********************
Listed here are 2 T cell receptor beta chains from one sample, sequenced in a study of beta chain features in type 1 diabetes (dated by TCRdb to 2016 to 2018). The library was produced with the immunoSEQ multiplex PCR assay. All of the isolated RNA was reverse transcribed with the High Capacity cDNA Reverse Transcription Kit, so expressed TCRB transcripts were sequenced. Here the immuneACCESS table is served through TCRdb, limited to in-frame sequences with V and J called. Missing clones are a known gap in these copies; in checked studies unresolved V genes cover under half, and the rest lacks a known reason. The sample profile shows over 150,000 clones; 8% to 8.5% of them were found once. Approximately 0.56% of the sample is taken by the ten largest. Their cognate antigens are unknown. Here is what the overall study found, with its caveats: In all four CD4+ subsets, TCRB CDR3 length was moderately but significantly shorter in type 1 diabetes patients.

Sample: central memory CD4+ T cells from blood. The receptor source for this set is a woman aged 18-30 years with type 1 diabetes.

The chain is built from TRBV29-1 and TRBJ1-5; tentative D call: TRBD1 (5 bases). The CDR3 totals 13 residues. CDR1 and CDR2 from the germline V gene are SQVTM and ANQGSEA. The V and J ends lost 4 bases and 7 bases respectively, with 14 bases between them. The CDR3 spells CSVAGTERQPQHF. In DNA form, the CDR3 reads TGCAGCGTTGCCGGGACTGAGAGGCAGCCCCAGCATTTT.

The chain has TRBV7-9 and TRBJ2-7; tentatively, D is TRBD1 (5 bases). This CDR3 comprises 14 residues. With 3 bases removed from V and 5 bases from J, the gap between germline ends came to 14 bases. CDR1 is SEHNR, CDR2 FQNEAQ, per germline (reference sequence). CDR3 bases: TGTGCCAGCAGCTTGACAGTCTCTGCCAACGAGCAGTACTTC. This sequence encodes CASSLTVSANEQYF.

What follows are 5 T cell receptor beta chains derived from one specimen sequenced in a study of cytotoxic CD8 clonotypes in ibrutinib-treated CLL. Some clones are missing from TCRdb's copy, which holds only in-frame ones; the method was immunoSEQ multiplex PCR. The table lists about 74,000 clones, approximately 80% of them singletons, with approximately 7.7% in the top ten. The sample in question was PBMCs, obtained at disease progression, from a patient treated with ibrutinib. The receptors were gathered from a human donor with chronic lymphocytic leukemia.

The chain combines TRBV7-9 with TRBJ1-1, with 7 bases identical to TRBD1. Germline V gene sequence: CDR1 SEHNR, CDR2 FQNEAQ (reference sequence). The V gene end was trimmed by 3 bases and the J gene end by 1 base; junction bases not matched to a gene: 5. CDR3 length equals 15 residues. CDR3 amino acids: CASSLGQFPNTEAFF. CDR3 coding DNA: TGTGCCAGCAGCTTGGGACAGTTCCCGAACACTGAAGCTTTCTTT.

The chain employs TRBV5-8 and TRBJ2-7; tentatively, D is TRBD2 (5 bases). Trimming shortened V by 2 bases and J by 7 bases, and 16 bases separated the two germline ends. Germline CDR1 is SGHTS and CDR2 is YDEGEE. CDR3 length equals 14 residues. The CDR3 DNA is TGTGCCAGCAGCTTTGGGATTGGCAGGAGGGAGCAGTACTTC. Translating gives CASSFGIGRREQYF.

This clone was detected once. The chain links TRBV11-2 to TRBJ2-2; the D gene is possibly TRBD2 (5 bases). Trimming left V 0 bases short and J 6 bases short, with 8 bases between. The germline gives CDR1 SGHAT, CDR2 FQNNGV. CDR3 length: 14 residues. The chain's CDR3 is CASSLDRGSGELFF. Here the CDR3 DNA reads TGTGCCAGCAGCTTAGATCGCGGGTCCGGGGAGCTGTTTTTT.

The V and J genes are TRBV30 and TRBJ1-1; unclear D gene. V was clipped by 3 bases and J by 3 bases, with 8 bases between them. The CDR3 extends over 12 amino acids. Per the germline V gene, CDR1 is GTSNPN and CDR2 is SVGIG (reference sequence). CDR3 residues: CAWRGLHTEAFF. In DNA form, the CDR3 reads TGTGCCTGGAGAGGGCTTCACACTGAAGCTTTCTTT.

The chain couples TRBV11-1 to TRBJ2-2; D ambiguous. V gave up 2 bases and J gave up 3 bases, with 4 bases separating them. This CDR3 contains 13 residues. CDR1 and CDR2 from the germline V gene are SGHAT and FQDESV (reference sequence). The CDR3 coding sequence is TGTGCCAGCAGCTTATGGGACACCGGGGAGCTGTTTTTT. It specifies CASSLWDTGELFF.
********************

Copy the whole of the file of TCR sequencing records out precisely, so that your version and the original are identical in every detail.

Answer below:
Listed here are 2 T cell receptor beta chains from one sample, sequenced in a study of beta chain features in type 1 diabetes (dated by TCRdb to 2016 to 2018). The library was produced with the immunoSEQ multiplex PCR assay. All of the isolated RNA was reverse transcribed with the High Capacity cDNA Reverse Transcription Kit, so expressed TCRB transcripts were sequenced. Here the immuneACCESS table is served through TCRdb, limited to in-frame sequences with V and J called. Missing clones are a known gap in these copies; in checked studies unresolved V genes cover under half, and the rest lacks a known reason. The sample profile shows over 150,000 clones; 8% to 8.5% of them were found once. Approximately 0.56% of the sample is taken by the ten largest. Their cognate antigens are unknown. Here is what the overall study found, with its caveats: In all four CD4+ subsets, TCRB CDR3 length was moderately but significantly shorter in type 1 diabetes patients.

Sample: central memory CD4+ T cells from blood. The receptor source for this set is a woman aged 18-30 years with type 1 diabetes.

The chain is built from TRBV29-1 and TRBJ1-5; tentative D call: TRBD1 (5 bases). The CDR3 totals 13 residues. CDR1 and CDR2 from the germline V gene are SQVTM and ANQGSEA. The V and J ends lost 4 bases and 7 bases respectively, with 14 bases between them. The CDR3 spells CSVAGTERQPQHF. In DNA form, the CDR3 reads TGCAGCGTTGCCGGGACTGAGAGGCAGCCCCAGCATTTT.

The chain has TRBV7-9 and TRBJ2-7; tentatively, D is TRBD1 (5 bases). This CDR3 comprises 14 residues. With 3 bases removed from V and 5 bases from J, the gap between germline ends came to 14 bases. CDR1 is SEHNR, CDR2 FQNEAQ, per germline (reference sequence). CDR3 bases: TGTGCCAGCAGCTTGACAGTCTCTGCCAACGAGCAGTACTTC. This sequence encodes CASSLTVSANEQYF.

What follows are 5 T cell receptor beta chains derived from one specimen sequenced in a study of cytotoxic CD8 clonotypes in ibrutinib-treated CLL. Some clones are missing from TCRdb's copy, which holds only in-frame ones; the method was immunoSEQ multiplex PCR. The table lists about 74,000 clones, approximately 80% of them singletons, with approximately 7.7% in the top ten. The sample in question was PBMCs, obtained at disease progression, from a patient treated with ibrutinib. The receptors were gathered from a human donor with chronic lymphocytic leukemia.

The chain combines TRBV7-9 with TRBJ1-1, with 7 bases identical to TRBD1. Germline V gene sequence: CDR1 SEHNR, CDR2 FQNEAQ (reference sequence). The V gene end was trimmed by 3 bases and the J gene end by 1 base; junction bases not matched to a gene: 5. CDR3 length equals 15 residues. CDR3 amino acids: CASSLGQFPNTEAFF. CDR3 coding DNA: TGTGCCAGCAGCTTGGGACAGTTCCCGAACACTGAAGCTTTCTTT.

The chain employs TRBV5-8 and TRBJ2-7; tentatively, D is TRBD2 (5 bases). Trimming shortened V by 2 bases and J by 7 bases, and 16 bases separated the two germline ends. Germline CDR1 is SGHTS and CDR2 is YDEGEE. CDR3 length equals 14 residues. The CDR3 DNA is TGTGCCAGCAGCTTTGGGATTGGCAGGAGGGAGCAGTACTTC. Translating gives CASSFGIGRREQYF.

This clone was detected once. The chain links TRBV11-2 to TRBJ2-2; the D gene is possibly TRBD2 (5 bases). Trimming left V 0 bases short and J 6 bases short, with 8 bases between. The germline gives CDR1 SGHAT, CDR2 FQNNGV. CDR3 length: 14 residues. The chain's CDR3 is CASSLDRGSGELFF. Here the CDR3 DNA reads TGTGCCAGCAGCTTAGATCGCGGGTCCGGGGAGCTGTTTTTT.

The V and J genes are TRBV30 and TRBJ1-1; unclear D gene. V was clipped by 3 bases and J by 3 bases, with 8 bases between them. The CDR3 extends over 12 amino acids. Per the germline V gene, CDR1 is GTSNPN and CDR2 is SVGIG (reference sequence). CDR3 residues: CAWRGLHTEAFF. In DNA form, the CDR3 reads TGTGCCTGGAGAGGGCTTCACACTGAAGCTTTCTTT.

The chain couples TRBV11-1 to TRBJ2-2; D ambiguous. V gave up 2 bases and J gave up 3 bases, with 4 bases separating them. This CDR3 contains 13 residues. CDR1 and CDR2 from the germline V gene are SGHAT and FQDESV (reference sequence). The CDR3 coding sequence is TGTGCCAGCAGCTTATGGGACACCGGGGAGCTGTTTTTT. It specifies CASSLWDTGELFF.